Usually speech problems are caused by hearing problems, problems with the technique to make certain sounds or lighter disabilities (heavier disabilities can be a reason as well, but I am sure you would be aware of them at this point).
the most likely (and best) scenario, technique problems
Children learn speech by mimicking their surroundings (mostly their parents). But not every sound is easy to mimic, sounds like the sound of vocals are clear to hear and the movement of the mouth is easy to see, letters like for example b, p and w are often not as clearly to hear, especially if dialect is involved but the mouth movement is still easy to see.
But letters like r and l are much more problematic, they are often unclear pronounced (sometimes different in different words), and the movement of the mouth is not visible to the outside.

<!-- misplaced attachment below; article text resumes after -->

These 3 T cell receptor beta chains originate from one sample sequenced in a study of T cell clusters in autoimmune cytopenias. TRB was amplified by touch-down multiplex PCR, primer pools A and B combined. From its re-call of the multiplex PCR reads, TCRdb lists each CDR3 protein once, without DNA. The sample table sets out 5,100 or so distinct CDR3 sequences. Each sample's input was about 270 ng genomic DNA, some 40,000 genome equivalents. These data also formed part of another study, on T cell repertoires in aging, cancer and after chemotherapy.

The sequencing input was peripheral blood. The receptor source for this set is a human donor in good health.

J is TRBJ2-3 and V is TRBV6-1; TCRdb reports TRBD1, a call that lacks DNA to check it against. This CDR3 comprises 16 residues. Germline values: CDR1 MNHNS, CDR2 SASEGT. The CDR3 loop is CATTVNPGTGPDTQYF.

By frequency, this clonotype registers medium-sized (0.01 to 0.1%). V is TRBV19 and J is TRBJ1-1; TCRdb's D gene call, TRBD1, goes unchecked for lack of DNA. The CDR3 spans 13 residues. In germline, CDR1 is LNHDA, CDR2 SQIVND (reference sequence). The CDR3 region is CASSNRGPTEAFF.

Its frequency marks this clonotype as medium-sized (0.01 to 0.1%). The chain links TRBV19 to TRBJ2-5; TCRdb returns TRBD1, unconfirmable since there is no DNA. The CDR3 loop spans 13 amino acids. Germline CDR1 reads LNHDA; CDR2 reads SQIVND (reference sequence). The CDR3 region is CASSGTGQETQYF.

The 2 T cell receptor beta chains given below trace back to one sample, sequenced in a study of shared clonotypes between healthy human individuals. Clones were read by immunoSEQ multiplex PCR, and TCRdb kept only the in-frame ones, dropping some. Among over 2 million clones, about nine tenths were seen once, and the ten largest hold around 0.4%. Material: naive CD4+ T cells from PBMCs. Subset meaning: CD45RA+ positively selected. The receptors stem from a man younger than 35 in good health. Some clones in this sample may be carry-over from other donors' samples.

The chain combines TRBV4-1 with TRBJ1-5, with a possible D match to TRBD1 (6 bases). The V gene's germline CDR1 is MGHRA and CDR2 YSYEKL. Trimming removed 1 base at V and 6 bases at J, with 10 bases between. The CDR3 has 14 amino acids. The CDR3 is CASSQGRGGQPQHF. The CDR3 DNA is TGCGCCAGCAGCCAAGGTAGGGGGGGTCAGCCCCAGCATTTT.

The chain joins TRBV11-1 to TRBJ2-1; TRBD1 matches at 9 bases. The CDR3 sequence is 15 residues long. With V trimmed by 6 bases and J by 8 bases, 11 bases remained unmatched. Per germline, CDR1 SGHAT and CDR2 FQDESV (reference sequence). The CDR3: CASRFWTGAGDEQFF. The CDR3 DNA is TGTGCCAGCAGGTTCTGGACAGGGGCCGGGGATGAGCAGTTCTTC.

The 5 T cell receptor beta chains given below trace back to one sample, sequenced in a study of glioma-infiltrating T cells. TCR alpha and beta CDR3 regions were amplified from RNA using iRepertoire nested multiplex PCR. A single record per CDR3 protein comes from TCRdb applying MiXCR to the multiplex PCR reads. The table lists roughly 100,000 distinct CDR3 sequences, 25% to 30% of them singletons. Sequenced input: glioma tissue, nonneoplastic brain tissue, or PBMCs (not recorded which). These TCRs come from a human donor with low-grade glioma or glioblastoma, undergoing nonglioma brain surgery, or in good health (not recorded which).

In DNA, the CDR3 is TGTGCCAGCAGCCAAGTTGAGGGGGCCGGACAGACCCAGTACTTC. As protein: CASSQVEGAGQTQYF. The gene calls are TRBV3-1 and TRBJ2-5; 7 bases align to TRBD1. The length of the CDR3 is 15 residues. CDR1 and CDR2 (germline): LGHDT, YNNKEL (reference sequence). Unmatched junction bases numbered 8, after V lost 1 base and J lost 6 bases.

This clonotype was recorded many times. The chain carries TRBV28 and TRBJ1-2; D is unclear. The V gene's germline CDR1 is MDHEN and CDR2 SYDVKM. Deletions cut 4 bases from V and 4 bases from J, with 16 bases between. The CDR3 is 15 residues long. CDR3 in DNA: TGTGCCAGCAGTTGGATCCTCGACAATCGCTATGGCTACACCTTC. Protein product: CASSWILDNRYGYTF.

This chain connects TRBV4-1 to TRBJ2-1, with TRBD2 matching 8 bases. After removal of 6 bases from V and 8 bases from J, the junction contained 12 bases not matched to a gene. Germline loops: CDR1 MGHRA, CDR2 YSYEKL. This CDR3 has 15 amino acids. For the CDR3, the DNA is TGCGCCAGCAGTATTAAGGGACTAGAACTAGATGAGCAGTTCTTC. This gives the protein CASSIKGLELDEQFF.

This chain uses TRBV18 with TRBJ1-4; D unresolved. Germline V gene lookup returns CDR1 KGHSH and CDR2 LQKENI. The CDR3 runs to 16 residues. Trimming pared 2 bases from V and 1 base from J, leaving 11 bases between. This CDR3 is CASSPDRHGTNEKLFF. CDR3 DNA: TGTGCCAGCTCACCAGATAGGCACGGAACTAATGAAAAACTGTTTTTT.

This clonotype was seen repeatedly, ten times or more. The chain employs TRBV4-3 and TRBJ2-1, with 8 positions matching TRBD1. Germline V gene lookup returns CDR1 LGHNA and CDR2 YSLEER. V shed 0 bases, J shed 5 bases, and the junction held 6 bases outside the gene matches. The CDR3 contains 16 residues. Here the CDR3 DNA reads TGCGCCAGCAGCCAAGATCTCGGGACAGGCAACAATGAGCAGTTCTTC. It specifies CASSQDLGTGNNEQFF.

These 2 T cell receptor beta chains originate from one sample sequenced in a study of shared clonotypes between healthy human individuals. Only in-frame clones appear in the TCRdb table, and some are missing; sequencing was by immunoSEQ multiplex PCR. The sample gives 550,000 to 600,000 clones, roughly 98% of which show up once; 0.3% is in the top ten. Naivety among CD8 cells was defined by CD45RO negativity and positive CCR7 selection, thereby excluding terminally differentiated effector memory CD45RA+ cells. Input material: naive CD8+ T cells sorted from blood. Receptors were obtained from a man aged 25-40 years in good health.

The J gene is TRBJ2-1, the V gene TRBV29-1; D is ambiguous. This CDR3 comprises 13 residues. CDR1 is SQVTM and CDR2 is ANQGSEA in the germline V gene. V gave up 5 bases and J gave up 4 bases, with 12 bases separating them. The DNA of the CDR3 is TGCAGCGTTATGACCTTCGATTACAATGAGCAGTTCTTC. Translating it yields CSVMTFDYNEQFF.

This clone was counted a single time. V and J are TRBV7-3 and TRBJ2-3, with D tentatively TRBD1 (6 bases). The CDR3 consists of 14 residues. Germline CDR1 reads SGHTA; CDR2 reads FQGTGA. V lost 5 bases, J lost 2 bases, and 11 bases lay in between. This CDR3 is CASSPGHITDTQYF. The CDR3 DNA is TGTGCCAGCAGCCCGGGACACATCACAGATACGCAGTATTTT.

Kids have generally much more problems learning the pronunciation of these letter. Here in Germany where the r is actually pronounced with your throat and not like other letters with the tongue, it is not usual for children to still pronounce the r wrong when the are at the age of 10.
Your description sounds absolute typical for this scenario, especially that your children can pronounce these letters within words.
The best way to "fix" this would be to let your child repeat misspoken words correctly, while saying correctly yourself. If he for example says "Aaight" instead of Light, you show say the word correctly "Light" and let him repeat it. If he fails, say it together with him and let him then repeat it two or three times. Also tell him what to do with his tongue if he struggles for more than three attempts.
If that doesn't help
It is unlikely that your child has deeper problems, but if you get the feeling that he doesn't make any progress even though you are trying to help him, you can consider hearing problems, and let a Dr. check him. (But again your description doesn't sound like something like that).